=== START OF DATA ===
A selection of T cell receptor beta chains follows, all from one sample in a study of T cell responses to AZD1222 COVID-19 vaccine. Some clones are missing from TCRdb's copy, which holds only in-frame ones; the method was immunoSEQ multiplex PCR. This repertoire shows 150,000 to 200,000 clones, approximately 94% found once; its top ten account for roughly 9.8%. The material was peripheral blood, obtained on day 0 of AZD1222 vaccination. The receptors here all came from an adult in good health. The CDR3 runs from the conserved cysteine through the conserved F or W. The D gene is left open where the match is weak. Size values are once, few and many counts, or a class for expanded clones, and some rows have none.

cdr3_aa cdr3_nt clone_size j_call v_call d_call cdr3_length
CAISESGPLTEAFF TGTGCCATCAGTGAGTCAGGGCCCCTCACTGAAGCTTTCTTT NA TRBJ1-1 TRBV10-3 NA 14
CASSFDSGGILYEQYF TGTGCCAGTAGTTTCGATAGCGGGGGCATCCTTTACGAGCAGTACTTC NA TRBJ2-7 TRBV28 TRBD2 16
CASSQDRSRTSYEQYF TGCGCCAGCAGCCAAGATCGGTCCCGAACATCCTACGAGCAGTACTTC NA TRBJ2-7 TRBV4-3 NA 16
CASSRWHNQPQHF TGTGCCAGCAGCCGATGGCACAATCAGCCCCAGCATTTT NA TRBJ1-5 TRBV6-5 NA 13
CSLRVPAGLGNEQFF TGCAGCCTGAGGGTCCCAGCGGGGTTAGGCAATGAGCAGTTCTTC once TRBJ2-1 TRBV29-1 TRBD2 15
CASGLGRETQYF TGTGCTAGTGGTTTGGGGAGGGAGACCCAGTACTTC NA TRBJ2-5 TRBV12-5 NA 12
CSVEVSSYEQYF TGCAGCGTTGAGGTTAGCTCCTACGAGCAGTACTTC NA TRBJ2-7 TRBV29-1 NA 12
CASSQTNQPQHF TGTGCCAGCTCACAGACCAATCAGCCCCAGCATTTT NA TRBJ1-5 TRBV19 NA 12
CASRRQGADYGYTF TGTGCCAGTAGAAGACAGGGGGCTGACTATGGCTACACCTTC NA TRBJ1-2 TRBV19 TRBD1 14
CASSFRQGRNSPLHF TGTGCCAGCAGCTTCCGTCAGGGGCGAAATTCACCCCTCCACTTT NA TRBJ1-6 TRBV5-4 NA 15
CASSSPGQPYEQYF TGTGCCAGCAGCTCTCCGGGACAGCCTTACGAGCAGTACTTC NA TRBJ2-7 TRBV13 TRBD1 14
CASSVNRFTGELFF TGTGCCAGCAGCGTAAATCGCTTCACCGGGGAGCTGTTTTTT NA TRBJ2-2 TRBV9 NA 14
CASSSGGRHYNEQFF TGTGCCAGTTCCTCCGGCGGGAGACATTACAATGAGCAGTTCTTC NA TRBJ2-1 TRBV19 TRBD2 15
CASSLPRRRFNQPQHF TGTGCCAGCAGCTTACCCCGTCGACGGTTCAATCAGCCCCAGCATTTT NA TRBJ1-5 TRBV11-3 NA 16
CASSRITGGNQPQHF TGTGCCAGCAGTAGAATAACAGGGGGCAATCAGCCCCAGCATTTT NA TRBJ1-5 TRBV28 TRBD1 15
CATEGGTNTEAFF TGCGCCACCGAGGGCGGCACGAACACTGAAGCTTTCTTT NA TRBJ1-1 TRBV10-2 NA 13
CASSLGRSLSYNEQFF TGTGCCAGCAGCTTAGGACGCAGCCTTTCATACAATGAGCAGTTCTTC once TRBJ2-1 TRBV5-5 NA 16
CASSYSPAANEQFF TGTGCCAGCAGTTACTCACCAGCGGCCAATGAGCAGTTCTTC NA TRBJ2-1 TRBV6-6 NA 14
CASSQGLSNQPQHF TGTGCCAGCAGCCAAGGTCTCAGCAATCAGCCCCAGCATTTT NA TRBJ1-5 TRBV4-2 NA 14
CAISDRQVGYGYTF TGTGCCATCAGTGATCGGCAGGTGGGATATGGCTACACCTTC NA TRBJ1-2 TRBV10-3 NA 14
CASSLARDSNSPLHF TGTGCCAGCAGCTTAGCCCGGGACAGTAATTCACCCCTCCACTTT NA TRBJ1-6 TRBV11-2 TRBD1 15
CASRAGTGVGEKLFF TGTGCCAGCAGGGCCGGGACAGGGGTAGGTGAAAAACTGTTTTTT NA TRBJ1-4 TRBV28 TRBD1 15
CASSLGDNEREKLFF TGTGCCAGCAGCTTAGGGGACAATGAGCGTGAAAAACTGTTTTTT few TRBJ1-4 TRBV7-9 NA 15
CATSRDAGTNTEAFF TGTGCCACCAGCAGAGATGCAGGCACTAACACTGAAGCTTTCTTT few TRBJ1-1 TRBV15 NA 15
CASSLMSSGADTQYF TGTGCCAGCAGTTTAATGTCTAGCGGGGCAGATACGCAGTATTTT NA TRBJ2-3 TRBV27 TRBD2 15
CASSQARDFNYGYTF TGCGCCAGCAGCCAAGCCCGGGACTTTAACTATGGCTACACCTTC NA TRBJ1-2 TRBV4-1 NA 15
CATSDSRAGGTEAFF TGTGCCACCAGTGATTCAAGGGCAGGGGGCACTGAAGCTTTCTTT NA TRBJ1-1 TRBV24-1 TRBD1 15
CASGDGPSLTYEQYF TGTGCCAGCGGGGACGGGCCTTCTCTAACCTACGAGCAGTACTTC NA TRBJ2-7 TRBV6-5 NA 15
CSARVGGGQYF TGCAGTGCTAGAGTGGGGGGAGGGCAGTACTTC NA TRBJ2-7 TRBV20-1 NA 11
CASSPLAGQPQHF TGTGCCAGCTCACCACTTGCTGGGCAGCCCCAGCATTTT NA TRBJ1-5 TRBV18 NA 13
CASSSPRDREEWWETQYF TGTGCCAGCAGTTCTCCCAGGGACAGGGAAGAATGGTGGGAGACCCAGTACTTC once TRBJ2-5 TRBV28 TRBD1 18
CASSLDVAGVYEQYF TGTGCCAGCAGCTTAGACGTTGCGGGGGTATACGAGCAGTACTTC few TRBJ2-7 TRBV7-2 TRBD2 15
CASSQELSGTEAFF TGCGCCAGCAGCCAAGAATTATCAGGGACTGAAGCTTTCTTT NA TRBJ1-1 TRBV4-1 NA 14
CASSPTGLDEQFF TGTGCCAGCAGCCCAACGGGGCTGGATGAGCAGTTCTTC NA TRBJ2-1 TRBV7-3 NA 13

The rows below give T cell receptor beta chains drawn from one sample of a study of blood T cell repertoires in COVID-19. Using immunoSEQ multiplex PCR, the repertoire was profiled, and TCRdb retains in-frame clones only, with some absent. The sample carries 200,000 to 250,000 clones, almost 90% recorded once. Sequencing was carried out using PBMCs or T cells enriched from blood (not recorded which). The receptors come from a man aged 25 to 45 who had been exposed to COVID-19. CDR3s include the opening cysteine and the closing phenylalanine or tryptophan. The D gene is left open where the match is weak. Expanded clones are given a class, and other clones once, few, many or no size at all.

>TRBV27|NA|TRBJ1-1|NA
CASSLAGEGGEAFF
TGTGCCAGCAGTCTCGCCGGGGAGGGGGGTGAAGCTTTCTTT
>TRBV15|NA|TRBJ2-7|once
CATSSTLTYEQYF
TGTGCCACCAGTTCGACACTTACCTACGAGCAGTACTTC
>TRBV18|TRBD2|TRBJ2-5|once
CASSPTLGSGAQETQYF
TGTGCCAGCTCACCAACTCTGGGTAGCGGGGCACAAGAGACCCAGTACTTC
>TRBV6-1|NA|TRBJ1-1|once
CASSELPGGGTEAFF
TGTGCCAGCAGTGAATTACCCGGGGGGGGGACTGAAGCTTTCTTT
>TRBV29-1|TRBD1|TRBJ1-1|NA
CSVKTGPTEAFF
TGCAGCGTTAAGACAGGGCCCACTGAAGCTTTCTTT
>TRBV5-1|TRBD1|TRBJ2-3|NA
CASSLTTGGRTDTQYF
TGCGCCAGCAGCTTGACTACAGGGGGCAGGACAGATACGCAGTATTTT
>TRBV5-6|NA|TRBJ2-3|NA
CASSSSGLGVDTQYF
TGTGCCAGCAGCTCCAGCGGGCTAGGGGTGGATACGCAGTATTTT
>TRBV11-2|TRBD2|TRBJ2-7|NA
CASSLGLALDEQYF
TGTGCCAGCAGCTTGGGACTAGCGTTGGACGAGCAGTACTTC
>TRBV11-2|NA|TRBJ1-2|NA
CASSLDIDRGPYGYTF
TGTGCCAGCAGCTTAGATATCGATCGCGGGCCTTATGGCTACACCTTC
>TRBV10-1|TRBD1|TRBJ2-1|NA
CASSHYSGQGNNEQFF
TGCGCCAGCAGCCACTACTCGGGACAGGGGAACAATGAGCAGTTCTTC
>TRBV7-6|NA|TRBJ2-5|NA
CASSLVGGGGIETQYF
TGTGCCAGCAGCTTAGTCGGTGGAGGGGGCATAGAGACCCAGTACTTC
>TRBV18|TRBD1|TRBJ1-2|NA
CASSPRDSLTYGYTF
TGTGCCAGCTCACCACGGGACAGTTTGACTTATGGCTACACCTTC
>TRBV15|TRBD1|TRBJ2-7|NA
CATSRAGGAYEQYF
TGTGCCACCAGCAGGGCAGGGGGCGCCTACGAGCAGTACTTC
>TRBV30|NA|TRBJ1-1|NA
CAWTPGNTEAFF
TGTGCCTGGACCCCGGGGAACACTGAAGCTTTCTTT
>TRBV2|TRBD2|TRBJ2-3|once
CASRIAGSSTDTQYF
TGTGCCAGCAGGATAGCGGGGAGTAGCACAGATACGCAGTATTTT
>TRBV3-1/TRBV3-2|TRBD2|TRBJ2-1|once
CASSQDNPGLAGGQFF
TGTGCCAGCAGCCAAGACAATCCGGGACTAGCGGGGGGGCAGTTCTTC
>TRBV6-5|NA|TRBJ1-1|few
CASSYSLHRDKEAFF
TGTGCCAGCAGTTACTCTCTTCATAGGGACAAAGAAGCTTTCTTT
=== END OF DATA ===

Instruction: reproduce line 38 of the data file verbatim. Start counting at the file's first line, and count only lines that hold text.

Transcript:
>TRBV27|NA|TRBJ1-1|NA